Monthly Archives: February 2018

Who’s this? And what’s that hat?

Postscript – Man in Hat identified!

Many thanks to Ralph C Spears, whose comment down below deserves pride of place up top here. Ralph writes:

I am pretty sure that the sergeant in the painting in “Who’s this? And what’s that hat?” is a member of the Northumberland Militia c 1803. See an image of the plate in JSAHR Vol 66 (1988) Page 97. The castle shown on the belt plate is Alnwick. The facings of the Northumberland Militia was light buff.

And so indeed it proves, and here’s the plate in question. “NORTH” is actually “NORTHD” for Northumberland.

The character of the hat is still a curiosity. While the black belt suggests that the Colonel accepted the tan leather accoutrements supplied by the Ordnance to Militia, rather than replacing them with whitened buff, as many did. And I still wonder why a sergeant would have had such a professional portrait done. Is he a figure of significance?

Anyway, here’s the original post …

*          *          *

Here’s a characterful little portrait – almost Falstaffian – lifted from the Art UK site, but held at Scarborough Art Gallery, where it is titled as “Major Tindall” and dated to circa 1745. That’s half a century too early, I think. Nor is this an officer. And the Lieutenant Colonel Tindall who commanded the Scarborough Volunteers of 1794 and 1803 (if that’s the thinking here) would have worn black facings. So who is it?


The single breasted jacket and the queued hair without powder suggest circa 1800 or a bit later, the black belt suggests a volunteer of the 1803 generation, and the sword suggests a sergeant, despite the absence of chevrons. The buff facings might indicate the volunteers of the neighbouring East Riding of Yorkshire, from among whom the word “North” on the belt plate might designate the North Holderness Volunteers – the only volunteer corps in the North or East Riding with that word in their title. (And North Holderness is only a stone’s throw from Scarborough.) The plain lace loops might be for a sergeant or a volunteer style as discussed in this post. (The lace here appears buff rather than white, though no regulation supports that for a sergeant of a buff faced corps.)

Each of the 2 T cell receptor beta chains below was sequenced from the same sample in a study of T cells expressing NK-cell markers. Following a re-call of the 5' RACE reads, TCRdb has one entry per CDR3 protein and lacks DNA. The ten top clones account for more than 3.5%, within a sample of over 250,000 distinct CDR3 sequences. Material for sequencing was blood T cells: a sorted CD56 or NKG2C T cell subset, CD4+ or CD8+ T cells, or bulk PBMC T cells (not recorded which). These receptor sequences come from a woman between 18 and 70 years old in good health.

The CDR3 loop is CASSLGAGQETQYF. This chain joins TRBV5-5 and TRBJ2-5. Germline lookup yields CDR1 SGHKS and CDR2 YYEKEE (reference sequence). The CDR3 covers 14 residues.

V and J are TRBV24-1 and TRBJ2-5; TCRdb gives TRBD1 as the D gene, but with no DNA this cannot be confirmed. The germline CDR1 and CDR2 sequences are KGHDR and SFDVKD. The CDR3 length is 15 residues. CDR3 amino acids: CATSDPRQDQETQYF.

So, a sergeant of the North Holderness – well, maybe, though I could be well off target. But the whole effect is strangely agricultural. Wouldn’t you button up your jacket for a portrait? And how many sergeants could afford to have themselves limned for posterity, and by quite a competent painter, too? And what’s with the hat? Were no dress caps available? It has the look of an old hat cut down for a forage cap, with just a flap surviving to fold up at the back. So why the lone button at one side, and the feather (and cockade?) at the other? And was a castle emblematic of the Holderness area?
Skipsea Castle (demolished)? Flamborough (virtually
demolished)? I’m not convinced.

In the unlikely event that anyone stumbling across this can shed any further light, I’d love to hear about it.

 

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New pages on Local Militia

A quick post for a new series of pages on that most neglected category of the neglected auxiliaries – the Local Militia of 1808 to 1816. Pages set up so far are for:

Derbyshire Local Militia

Gloucestershire Local Militia

Lancashire Local Militia

Shropshire Local Militia

Staffordshire Local Militia

North Yorkshire Local Militia

West Yorkshire Local Militia

An overall introduction, with much solid general information, can be found here.

Often disregarded as the boring tail end of the volunteer movement, the Local Militia regiments present their own challenges and surprises. I don’t recall ever seeing a surviving Local Militia garment that wasn’t an officer’s – hardly surprising, as this clothing was not retained by the men but handed back into storage after each training. On the other hand, the dress followed the patterns of the existing county militia, so reconstruction is perfectly feasible. Having said this, buttons, plates and some other aspects were mostly specific to individual regiments, so the field is not without variety.

These pages are very much work in progress, and some gaps will be obvious. Corrections and new information will be put in whenever possible.